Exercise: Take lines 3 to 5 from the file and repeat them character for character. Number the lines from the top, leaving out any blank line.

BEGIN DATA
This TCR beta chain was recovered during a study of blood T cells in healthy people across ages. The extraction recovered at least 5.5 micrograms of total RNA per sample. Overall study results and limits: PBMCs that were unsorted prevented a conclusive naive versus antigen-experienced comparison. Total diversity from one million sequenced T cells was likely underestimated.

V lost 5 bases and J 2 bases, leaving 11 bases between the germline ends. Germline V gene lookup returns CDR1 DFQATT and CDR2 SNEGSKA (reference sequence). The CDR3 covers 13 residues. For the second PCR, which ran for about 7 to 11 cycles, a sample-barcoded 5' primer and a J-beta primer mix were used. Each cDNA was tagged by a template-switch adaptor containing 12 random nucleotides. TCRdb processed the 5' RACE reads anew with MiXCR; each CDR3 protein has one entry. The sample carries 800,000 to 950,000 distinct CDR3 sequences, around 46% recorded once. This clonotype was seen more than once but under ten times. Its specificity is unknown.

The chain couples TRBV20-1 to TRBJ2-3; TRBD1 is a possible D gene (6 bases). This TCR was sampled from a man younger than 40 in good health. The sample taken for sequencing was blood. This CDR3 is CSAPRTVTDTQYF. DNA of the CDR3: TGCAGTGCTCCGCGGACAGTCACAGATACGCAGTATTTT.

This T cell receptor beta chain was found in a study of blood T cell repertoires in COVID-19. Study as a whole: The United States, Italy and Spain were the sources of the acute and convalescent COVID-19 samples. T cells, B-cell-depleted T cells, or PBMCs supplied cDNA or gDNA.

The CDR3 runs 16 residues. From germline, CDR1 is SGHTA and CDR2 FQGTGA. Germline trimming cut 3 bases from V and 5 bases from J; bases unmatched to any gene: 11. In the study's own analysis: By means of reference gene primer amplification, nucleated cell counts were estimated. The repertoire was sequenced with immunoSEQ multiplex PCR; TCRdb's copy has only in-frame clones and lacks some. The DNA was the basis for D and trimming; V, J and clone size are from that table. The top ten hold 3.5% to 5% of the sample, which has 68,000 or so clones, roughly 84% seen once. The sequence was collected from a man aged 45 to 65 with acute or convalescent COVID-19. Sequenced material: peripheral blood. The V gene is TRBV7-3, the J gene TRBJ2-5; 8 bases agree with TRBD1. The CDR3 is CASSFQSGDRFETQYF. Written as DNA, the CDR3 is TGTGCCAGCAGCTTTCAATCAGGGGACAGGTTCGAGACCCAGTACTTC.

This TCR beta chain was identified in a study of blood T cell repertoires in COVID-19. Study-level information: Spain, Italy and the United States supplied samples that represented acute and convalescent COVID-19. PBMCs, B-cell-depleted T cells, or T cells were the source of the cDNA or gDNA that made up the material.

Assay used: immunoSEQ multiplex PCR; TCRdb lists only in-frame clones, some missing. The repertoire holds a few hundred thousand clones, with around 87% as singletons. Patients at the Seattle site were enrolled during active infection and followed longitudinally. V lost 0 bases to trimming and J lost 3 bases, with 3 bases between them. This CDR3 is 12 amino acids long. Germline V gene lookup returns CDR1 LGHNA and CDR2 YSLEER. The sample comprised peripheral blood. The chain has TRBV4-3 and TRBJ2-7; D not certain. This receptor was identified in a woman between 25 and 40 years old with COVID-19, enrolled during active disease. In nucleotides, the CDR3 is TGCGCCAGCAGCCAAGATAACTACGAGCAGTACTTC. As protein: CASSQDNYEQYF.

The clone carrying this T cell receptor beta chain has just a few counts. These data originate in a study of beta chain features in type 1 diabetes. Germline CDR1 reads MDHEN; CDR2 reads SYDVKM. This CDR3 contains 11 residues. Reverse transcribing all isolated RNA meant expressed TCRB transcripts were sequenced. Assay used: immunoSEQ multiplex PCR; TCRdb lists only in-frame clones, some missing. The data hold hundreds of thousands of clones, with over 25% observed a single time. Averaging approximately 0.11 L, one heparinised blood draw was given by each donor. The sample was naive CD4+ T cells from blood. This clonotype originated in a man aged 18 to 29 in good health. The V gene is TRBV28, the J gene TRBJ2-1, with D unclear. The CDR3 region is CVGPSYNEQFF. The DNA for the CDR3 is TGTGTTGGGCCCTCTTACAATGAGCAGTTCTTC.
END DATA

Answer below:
The chain couples TRBV20-1 to TRBJ2-3; TRBD1 is a possible D gene (6 bases). This TCR was sampled from a man younger than 40 in good health. The sample taken for sequencing was blood. This CDR3 is CSAPRTVTDTQYF. DNA of the CDR3: TGCAGTGCTCCGCGGACAGTCACAGATACGCAGTATTTT.

This T cell receptor beta chain was found in a study of blood T cell repertoires in COVID-19. Study as a whole: The United States, Italy and Spain were the sources of the acute and convalescent COVID-19 samples. T cells, B-cell-depleted T cells, or PBMCs supplied cDNA or gDNA.

The CDR3 runs 16 residues. From germline, CDR1 is SGHTA and CDR2 FQGTGA. Germline trimming cut 3 bases from V and 5 bases from J; bases unmatched to any gene: 11. In the study's own analysis: By means of reference gene primer amplification, nucleated cell counts were estimated. The repertoire was sequenced with immunoSEQ multiplex PCR; TCRdb's copy has only in-frame clones and lacks some. The DNA was the basis for D and trimming; V, J and clone size are from that table. The top ten hold 3.5% to 5% of the sample, which has 68,000 or so clones, roughly 84% seen once. The sequence was collected from a man aged 45 to 65 with acute or convalescent COVID-19. Sequenced material: peripheral blood. The V gene is TRBV7-3, the J gene TRBJ2-5; 8 bases agree with TRBD1. The CDR3 is CASSFQSGDRFETQYF. Written as DNA, the CDR3 is TGTGCCAGCAGCTTTCAATCAGGGGACAGGTTCGAGACCCAGTACTTC.